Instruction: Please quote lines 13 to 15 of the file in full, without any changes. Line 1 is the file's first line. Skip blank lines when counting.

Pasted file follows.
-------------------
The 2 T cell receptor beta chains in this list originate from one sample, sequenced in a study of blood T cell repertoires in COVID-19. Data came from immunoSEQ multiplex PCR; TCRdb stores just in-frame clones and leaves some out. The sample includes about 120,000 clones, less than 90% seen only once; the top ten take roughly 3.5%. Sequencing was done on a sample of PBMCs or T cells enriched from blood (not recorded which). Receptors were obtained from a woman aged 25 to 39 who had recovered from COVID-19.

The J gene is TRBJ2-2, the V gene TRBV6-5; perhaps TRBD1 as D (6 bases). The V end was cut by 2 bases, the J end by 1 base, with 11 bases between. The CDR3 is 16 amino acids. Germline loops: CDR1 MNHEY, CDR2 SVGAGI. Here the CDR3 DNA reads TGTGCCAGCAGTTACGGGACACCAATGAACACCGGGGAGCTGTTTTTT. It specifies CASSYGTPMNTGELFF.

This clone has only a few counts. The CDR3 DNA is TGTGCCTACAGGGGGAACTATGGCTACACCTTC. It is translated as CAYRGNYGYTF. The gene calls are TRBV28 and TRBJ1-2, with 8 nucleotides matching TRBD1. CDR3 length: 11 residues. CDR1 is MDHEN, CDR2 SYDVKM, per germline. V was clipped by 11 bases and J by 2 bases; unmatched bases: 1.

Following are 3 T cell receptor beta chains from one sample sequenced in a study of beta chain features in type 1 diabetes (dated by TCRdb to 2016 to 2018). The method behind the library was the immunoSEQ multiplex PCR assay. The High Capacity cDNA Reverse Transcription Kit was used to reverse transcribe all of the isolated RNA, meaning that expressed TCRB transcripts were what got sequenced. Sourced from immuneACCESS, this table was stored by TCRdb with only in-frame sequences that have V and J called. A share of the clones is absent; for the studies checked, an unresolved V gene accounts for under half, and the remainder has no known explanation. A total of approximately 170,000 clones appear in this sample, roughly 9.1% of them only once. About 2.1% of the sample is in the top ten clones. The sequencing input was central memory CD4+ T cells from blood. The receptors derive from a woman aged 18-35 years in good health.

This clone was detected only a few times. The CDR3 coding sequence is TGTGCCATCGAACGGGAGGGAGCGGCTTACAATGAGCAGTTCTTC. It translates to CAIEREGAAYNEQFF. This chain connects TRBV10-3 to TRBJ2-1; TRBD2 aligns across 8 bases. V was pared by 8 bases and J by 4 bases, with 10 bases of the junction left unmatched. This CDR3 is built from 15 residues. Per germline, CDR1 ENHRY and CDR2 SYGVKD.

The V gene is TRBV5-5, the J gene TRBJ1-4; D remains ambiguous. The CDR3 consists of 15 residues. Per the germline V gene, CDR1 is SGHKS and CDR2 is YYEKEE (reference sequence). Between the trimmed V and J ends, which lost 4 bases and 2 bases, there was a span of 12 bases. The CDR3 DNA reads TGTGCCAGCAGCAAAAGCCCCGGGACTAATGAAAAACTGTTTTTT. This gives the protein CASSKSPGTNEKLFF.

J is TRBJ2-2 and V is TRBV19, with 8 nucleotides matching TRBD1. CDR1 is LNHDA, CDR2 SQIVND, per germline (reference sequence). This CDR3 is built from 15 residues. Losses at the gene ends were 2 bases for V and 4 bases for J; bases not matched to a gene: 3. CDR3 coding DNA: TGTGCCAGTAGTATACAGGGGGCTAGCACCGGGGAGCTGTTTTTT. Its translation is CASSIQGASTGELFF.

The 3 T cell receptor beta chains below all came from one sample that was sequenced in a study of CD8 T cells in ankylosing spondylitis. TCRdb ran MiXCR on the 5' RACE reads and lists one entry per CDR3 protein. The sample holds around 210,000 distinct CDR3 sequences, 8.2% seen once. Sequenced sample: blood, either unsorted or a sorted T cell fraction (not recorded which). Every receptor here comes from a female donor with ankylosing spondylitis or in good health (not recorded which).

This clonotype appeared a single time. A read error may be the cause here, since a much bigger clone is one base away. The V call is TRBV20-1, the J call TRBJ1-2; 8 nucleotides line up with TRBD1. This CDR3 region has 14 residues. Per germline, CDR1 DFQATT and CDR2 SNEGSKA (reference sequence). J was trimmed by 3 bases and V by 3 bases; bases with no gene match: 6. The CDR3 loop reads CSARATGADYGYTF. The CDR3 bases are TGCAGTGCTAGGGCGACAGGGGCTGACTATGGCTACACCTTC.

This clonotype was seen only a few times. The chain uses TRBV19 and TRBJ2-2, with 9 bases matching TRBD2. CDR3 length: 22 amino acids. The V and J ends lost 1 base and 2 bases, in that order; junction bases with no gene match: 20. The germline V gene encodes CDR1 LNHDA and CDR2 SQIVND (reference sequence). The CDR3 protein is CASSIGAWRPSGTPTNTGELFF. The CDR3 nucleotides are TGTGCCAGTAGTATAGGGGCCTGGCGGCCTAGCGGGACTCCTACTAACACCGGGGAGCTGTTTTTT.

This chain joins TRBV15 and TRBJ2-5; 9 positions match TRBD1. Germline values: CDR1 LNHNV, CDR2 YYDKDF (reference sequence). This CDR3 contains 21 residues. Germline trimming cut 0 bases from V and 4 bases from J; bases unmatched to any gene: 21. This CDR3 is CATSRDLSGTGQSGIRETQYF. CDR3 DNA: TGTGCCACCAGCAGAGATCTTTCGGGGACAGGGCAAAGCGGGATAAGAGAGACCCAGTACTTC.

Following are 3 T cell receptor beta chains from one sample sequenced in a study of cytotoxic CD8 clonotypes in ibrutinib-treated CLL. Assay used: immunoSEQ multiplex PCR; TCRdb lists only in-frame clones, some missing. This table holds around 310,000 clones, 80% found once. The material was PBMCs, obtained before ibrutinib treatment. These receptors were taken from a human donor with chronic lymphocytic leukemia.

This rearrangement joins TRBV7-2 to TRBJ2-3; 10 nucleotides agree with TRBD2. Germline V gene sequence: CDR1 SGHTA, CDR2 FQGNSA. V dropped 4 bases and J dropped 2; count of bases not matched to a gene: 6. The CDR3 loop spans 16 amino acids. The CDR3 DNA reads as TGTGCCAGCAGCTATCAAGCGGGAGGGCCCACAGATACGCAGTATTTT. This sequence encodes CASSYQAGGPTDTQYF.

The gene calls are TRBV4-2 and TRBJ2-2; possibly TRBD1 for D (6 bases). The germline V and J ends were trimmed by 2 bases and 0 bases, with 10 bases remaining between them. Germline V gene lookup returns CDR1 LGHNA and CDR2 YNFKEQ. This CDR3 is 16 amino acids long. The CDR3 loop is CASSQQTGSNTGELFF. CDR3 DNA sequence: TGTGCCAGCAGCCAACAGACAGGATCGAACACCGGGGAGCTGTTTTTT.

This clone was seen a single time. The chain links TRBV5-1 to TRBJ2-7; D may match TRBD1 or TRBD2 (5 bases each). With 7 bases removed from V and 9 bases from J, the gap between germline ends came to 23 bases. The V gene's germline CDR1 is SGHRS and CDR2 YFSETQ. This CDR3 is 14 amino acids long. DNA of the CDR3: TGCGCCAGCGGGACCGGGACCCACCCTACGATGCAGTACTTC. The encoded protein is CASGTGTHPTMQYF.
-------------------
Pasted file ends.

This rearrangement joins TRBV7-2 to TRBJ2-3; 10 nucleotides agree with TRBD2. Germline V gene sequence: CDR1 SGHTA, CDR2 FQGNSA. V dropped 4 bases and J dropped 2; count of bases not matched to a gene: 6. The CDR3 loop spans 16 amino acids. The CDR3 DNA reads as TGTGCCAGCAGCTATCAAGCGGGAGGGCCCACAGATACGCAGTATTTT. This sequence encodes CASSYQAGGPTDTQYF.

The gene calls are TRBV4-2 and TRBJ2-2; possibly TRBD1 for D (6 bases). The germline V and J ends were trimmed by 2 bases and 0 bases, with 10 bases remaining between them. Germline V gene lookup returns CDR1 LGHNA and CDR2 YNFKEQ. This CDR3 is 16 amino acids long. The CDR3 loop is CASSQQTGSNTGELFF. CDR3 DNA sequence: TGTGCCAGCAGCCAACAGACAGGATCGAACACCGGGGAGCTGTTTTTT.

This clone was seen a single time. The chain links TRBV5-1 to TRBJ2-7; D may match TRBD1 or TRBD2 (5 bases each). With 7 bases removed from V and 9 bases from J, the gap between germline ends came to 23 bases. The V gene's germline CDR1 is SGHRS and CDR2 YFSETQ. This CDR3 is 14 amino acids long. DNA of the CDR3: TGCGCCAGCGGGACCGGGACCCACCCTACGATGCAGTACTTC. The encoded protein is CASGTGTHPTMQYF.